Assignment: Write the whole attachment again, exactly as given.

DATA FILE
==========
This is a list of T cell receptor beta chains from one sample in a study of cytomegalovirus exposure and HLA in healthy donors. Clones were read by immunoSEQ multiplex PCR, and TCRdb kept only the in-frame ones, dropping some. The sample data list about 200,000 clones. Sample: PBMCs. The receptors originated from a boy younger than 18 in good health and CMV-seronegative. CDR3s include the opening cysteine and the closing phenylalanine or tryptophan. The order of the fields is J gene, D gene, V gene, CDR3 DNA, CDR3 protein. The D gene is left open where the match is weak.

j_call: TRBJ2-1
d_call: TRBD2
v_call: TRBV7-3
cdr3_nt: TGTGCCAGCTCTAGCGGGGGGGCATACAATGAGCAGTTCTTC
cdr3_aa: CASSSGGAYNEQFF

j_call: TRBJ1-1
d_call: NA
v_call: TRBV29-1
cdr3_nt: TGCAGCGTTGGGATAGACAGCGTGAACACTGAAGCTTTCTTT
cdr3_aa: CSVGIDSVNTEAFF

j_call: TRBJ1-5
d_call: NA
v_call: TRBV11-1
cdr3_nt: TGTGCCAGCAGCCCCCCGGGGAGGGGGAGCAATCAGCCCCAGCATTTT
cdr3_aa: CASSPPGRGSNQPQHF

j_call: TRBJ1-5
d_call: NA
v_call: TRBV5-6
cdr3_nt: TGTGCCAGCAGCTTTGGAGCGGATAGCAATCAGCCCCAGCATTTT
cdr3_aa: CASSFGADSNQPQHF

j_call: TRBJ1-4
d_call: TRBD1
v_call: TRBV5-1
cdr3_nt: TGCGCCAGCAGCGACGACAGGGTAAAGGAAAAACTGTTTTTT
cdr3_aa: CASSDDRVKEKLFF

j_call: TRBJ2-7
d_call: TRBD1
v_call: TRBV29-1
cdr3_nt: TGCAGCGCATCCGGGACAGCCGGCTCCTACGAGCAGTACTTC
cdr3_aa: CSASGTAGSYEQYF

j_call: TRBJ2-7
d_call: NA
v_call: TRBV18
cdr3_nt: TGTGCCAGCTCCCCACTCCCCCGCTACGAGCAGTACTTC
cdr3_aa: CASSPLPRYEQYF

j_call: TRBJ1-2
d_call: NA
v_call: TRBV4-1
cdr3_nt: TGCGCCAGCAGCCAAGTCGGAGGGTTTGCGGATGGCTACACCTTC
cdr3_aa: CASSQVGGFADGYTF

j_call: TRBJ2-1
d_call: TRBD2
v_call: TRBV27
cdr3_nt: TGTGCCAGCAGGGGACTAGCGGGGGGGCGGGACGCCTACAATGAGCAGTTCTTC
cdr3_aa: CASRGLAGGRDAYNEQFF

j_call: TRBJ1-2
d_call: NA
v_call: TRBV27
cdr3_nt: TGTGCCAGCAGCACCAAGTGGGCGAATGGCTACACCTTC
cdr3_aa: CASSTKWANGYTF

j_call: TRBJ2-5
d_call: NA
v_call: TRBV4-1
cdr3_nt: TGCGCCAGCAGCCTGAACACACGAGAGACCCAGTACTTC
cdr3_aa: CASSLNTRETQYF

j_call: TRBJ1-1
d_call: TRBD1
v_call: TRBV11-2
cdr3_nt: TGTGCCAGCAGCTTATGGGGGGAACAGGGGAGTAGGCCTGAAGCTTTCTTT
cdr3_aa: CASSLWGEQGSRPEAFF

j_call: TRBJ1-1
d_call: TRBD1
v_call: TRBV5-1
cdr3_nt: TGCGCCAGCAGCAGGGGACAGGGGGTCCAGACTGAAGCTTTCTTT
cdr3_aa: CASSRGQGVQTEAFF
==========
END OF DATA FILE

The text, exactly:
This is a list of T cell receptor beta chains from one sample in a study of cytomegalovirus exposure and HLA in healthy donors. Clones were read by immunoSEQ multiplex PCR, and TCRdb kept only the in-frame ones, dropping some. The sample data list about 200,000 clones. Sample: PBMCs. The receptors originated from a boy younger than 18 in good health and CMV-seronegative. CDR3s include the opening cysteine and the closing phenylalanine or tryptophan. The order of the fields is J gene, D gene, V gene, CDR3 DNA, CDR3 protein. The D gene is left open where the match is weak.

j_call: TRBJ2-1
d_call: TRBD2
v_call: TRBV7-3
cdr3_nt: TGTGCCAGCTCTAGCGGGGGGGCATACAATGAGCAGTTCTTC
cdr3_aa: CASSSGGAYNEQFF

j_call: TRBJ1-1
d_call: NA
v_call: TRBV29-1
cdr3_nt: TGCAGCGTTGGGATAGACAGCGTGAACACTGAAGCTTTCTTT
cdr3_aa: CSVGIDSVNTEAFF

j_call: TRBJ1-5
d_call: NA
v_call: TRBV11-1
cdr3_nt: TGTGCCAGCAGCCCCCCGGGGAGGGGGAGCAATCAGCCCCAGCATTTT
cdr3_aa: CASSPPGRGSNQPQHF

j_call: TRBJ1-5
d_call: NA
v_call: TRBV5-6
cdr3_nt: TGTGCCAGCAGCTTTGGAGCGGATAGCAATCAGCCCCAGCATTTT
cdr3_aa: CASSFGADSNQPQHF

j_call: TRBJ1-4
d_call: TRBD1
v_call: TRBV5-1
cdr3_nt: TGCGCCAGCAGCGACGACAGGGTAAAGGAAAAACTGTTTTTT
cdr3_aa: CASSDDRVKEKLFF

j_call: TRBJ2-7
d_call: TRBD1
v_call: TRBV29-1
cdr3_nt: TGCAGCGCATCCGGGACAGCCGGCTCCTACGAGCAGTACTTC
cdr3_aa: CSASGTAGSYEQYF

j_call: TRBJ2-7
d_call: NA
v_call: TRBV18
cdr3_nt: TGTGCCAGCTCCCCACTCCCCCGCTACGAGCAGTACTTC
cdr3_aa: CASSPLPRYEQYF

j_call: TRBJ1-2
d_call: NA
v_call: TRBV4-1
cdr3_nt: TGCGCCAGCAGCCAAGTCGGAGGGTTTGCGGATGGCTACACCTTC
cdr3_aa: CASSQVGGFADGYTF

j_call: TRBJ2-1
d_call: TRBD2
v_call: TRBV27
cdr3_nt: TGTGCCAGCAGGGGACTAGCGGGGGGGCGGGACGCCTACAATGAGCAGTTCTTC
cdr3_aa: CASRGLAGGRDAYNEQFF

j_call: TRBJ1-2
d_call: NA
v_call: TRBV27
cdr3_nt: TGTGCCAGCAGCACCAAGTGGGCGAATGGCTACACCTTC
cdr3_aa: CASSTKWANGYTF

j_call: TRBJ2-5
d_call: NA
v_call: TRBV4-1
cdr3_nt: TGCGCCAGCAGCCTGAACACACGAGAGACCCAGTACTTC
cdr3_aa: CASSLNTRETQYF

j_call: TRBJ1-1
d_call: TRBD1
v_call: TRBV11-2
cdr3_nt: TGTGCCAGCAGCTTATGGGGGGAACAGGGGAGTAGGCCTGAAGCTTTCTTT
cdr3_aa: CASSLWGEQGSRPEAFF

j_call: TRBJ1-1
d_call: TRBD1
v_call: TRBV5-1
cdr3_nt: TGCGCCAGCAGCAGGGGACAGGGGGTCCAGACTGAAGCTTTCTTT
cdr3_aa: CASSRGQGVQTEAFF